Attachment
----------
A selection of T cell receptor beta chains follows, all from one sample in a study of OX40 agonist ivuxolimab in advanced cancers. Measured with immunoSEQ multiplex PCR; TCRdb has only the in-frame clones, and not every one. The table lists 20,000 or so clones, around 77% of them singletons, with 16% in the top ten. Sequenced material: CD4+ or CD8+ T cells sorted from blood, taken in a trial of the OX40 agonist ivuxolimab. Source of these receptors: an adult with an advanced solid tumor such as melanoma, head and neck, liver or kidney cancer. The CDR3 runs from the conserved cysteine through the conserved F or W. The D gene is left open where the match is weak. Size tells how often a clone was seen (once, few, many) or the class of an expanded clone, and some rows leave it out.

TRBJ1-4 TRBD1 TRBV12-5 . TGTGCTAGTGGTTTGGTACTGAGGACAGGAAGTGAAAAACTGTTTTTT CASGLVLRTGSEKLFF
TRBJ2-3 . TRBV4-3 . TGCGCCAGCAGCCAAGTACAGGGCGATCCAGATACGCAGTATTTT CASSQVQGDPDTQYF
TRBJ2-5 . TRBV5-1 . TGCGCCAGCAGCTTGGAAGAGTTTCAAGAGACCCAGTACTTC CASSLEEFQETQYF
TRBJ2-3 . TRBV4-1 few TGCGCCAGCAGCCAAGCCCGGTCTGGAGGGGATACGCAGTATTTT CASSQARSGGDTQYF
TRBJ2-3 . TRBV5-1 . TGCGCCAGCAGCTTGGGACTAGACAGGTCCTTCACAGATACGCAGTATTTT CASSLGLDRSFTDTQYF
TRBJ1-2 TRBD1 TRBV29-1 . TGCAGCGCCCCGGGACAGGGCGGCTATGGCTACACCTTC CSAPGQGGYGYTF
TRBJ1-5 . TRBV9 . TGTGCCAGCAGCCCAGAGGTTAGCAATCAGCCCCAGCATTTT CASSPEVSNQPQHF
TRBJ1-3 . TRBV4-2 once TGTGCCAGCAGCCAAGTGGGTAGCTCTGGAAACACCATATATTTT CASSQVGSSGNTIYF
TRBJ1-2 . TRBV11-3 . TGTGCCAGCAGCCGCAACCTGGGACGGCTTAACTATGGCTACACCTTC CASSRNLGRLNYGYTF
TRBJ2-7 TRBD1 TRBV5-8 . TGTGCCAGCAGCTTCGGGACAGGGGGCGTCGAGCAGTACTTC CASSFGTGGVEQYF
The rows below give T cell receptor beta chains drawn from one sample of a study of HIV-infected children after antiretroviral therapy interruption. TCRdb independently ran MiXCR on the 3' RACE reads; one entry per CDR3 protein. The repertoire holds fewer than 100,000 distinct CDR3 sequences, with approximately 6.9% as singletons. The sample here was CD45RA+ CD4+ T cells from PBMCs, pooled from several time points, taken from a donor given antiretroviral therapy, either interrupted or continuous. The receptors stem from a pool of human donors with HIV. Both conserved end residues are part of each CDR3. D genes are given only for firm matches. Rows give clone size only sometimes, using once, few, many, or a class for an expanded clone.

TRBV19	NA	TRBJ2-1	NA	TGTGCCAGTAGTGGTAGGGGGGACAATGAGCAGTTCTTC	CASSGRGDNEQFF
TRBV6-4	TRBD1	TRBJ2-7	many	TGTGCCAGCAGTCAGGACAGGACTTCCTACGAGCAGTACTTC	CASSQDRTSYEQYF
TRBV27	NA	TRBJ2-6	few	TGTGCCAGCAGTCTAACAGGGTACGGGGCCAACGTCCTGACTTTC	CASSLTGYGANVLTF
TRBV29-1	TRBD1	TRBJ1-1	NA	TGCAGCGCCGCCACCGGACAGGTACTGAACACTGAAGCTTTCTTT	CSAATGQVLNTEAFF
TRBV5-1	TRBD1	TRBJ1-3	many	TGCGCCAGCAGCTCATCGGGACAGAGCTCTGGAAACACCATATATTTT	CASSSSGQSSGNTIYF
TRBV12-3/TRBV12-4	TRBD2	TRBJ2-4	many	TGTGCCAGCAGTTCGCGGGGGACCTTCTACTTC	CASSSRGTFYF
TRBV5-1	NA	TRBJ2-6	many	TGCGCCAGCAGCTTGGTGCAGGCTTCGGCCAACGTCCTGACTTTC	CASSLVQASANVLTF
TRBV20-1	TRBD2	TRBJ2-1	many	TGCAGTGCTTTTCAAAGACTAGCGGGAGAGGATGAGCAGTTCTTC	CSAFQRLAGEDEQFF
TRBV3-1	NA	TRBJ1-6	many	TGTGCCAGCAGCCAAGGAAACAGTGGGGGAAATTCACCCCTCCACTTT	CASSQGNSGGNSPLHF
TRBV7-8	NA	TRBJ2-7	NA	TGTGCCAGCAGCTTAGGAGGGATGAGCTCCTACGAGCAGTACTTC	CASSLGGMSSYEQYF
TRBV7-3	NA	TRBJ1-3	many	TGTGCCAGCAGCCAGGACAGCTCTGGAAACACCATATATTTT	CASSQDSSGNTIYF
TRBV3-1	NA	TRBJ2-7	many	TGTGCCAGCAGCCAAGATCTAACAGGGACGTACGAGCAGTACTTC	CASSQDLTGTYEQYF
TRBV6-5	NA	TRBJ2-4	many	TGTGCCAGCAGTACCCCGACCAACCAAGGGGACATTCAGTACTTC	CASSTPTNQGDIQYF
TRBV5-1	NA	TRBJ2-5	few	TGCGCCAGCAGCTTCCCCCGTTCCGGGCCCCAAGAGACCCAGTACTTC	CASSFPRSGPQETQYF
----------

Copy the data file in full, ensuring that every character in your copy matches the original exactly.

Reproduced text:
A selection of T cell receptor beta chains follows, all from one sample in a study of OX40 agonist ivuxolimab in advanced cancers. Measured with immunoSEQ multiplex PCR; TCRdb has only the in-frame clones, and not every one. The table lists 20,000 or so clones, around 77% of them singletons, with 16% in the top ten. Sequenced material: CD4+ or CD8+ T cells sorted from blood, taken in a trial of the OX40 agonist ivuxolimab. Source of these receptors: an adult with an advanced solid tumor such as melanoma, head and neck, liver or kidney cancer. The CDR3 runs from the conserved cysteine through the conserved F or W. The D gene is left open where the match is weak. Size tells how often a clone was seen (once, few, many) or the class of an expanded clone, and some rows leave it out.

TRBJ1-4 TRBD1 TRBV12-5 . TGTGCTAGTGGTTTGGTACTGAGGACAGGAAGTGAAAAACTGTTTTTT CASGLVLRTGSEKLFF
TRBJ2-3 . TRBV4-3 . TGCGCCAGCAGCCAAGTACAGGGCGATCCAGATACGCAGTATTTT CASSQVQGDPDTQYF
TRBJ2-5 . TRBV5-1 . TGCGCCAGCAGCTTGGAAGAGTTTCAAGAGACCCAGTACTTC CASSLEEFQETQYF
TRBJ2-3 . TRBV4-1 few TGCGCCAGCAGCCAAGCCCGGTCTGGAGGGGATACGCAGTATTTT CASSQARSGGDTQYF
TRBJ2-3 . TRBV5-1 . TGCGCCAGCAGCTTGGGACTAGACAGGTCCTTCACAGATACGCAGTATTTT CASSLGLDRSFTDTQYF
TRBJ1-2 TRBD1 TRBV29-1 . TGCAGCGCCCCGGGACAGGGCGGCTATGGCTACACCTTC CSAPGQGGYGYTF
TRBJ1-5 . TRBV9 . TGTGCCAGCAGCCCAGAGGTTAGCAATCAGCCCCAGCATTTT CASSPEVSNQPQHF
TRBJ1-3 . TRBV4-2 once TGTGCCAGCAGCCAAGTGGGTAGCTCTGGAAACACCATATATTTT CASSQVGSSGNTIYF
TRBJ1-2 . TRBV11-3 . TGTGCCAGCAGCCGCAACCTGGGACGGCTTAACTATGGCTACACCTTC CASSRNLGRLNYGYTF
TRBJ2-7 TRBD1 TRBV5-8 . TGTGCCAGCAGCTTCGGGACAGGGGGCGTCGAGCAGTACTTC CASSFGTGGVEQYF
The rows below give T cell receptor beta chains drawn from one sample of a study of HIV-infected children after antiretroviral therapy interruption. TCRdb independently ran MiXCR on the 3' RACE reads; one entry per CDR3 protein. The repertoire holds fewer than 100,000 distinct CDR3 sequences, with approximately 6.9% as singletons. The sample here was CD45RA+ CD4+ T cells from PBMCs, pooled from several time points, taken from a donor given antiretroviral therapy, either interrupted or continuous. The receptors stem from a pool of human donors with HIV. Both conserved end residues are part of each CDR3. D genes are given only for firm matches. Rows give clone size only sometimes, using once, few, many, or a class for an expanded clone.

TRBV19	NA	TRBJ2-1	NA	TGTGCCAGTAGTGGTAGGGGGGACAATGAGCAGTTCTTC	CASSGRGDNEQFF
TRBV6-4	TRBD1	TRBJ2-7	many	TGTGCCAGCAGTCAGGACAGGACTTCCTACGAGCAGTACTTC	CASSQDRTSYEQYF
TRBV27	NA	TRBJ2-6	few	TGTGCCAGCAGTCTAACAGGGTACGGGGCCAACGTCCTGACTTTC	CASSLTGYGANVLTF
TRBV29-1	TRBD1	TRBJ1-1	NA	TGCAGCGCCGCCACCGGACAGGTACTGAACACTGAAGCTTTCTTT	CSAATGQVLNTEAFF
TRBV5-1	TRBD1	TRBJ1-3	many	TGCGCCAGCAGCTCATCGGGACAGAGCTCTGGAAACACCATATATTTT	CASSSSGQSSGNTIYF
TRBV12-3/TRBV12-4	TRBD2	TRBJ2-4	many	TGTGCCAGCAGTTCGCGGGGGACCTTCTACTTC	CASSSRGTFYF
TRBV5-1	NA	TRBJ2-6	many	TGCGCCAGCAGCTTGGTGCAGGCTTCGGCCAACGTCCTGACTTTC	CASSLVQASANVLTF
TRBV20-1	TRBD2	TRBJ2-1	many	TGCAGTGCTTTTCAAAGACTAGCGGGAGAGGATGAGCAGTTCTTC	CSAFQRLAGEDEQFF
TRBV3-1	NA	TRBJ1-6	many	TGTGCCAGCAGCCAAGGAAACAGTGGGGGAAATTCACCCCTCCACTTT	CASSQGNSGGNSPLHF
TRBV7-8	NA	TRBJ2-7	NA	TGTGCCAGCAGCTTAGGAGGGATGAGCTCCTACGAGCAGTACTTC	CASSLGGMSSYEQYF
TRBV7-3	NA	TRBJ1-3	many	TGTGCCAGCAGCCAGGACAGCTCTGGAAACACCATATATTTT	CASSQDSSGNTIYF
TRBV3-1	NA	TRBJ2-7	many	TGTGCCAGCAGCCAAGATCTAACAGGGACGTACGAGCAGTACTTC	CASSQDLTGTYEQYF
TRBV6-5	NA	TRBJ2-4	many	TGTGCCAGCAGTACCCCGACCAACCAAGGGGACATTCAGTACTTC	CASSTPTNQGDIQYF
TRBV5-1	NA	TRBJ2-5	few	TGCGCCAGCAGCTTCCCCCGTTCCGGGCCCCAAGAGACCCAGTACTTC	CASSFPRSGPQETQYF